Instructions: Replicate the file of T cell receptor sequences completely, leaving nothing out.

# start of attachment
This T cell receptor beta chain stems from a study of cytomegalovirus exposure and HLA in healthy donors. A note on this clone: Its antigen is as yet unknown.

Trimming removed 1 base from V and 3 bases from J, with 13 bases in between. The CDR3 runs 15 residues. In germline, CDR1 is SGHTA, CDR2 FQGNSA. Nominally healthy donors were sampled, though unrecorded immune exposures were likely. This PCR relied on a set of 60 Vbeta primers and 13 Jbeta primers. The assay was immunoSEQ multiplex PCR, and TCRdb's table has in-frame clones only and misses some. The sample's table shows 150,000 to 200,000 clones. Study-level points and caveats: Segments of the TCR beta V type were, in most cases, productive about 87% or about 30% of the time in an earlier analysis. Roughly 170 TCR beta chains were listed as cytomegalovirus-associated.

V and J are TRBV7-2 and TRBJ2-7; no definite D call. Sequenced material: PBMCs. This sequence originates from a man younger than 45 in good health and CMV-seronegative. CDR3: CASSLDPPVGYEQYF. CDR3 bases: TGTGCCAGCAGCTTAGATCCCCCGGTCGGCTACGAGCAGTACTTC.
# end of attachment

This T cell receptor beta chain stems from a study of cytomegalovirus exposure and HLA in healthy donors. A note on this clone: Its antigen is as yet unknown.

Trimming removed 1 base from V and 3 bases from J, with 13 bases in between. The CDR3 runs 15 residues. In germline, CDR1 is SGHTA, CDR2 FQGNSA. Nominally healthy donors were sampled, though unrecorded immune exposures were likely. This PCR relied on a set of 60 Vbeta primers and 13 Jbeta primers. The assay was immunoSEQ multiplex PCR, and TCRdb's table has in-frame clones only and misses some. The sample's table shows 150,000 to 200,000 clones. Study-level points and caveats: Segments of the TCR beta V type were, in most cases, productive about 87% or about 30% of the time in an earlier analysis. Roughly 170 TCR beta chains were listed as cytomegalovirus-associated.

V and J are TRBV7-2 and TRBJ2-7; no definite D call. Sequenced material: PBMCs. This sequence originates from a man younger than 45 in good health and CMV-seronegative. CDR3: CASSLDPPVGYEQYF. CDR3 bases: TGTGCCAGCAGCTTAGATCCCCCGGTCGGCTACGAGCAGTACTTC.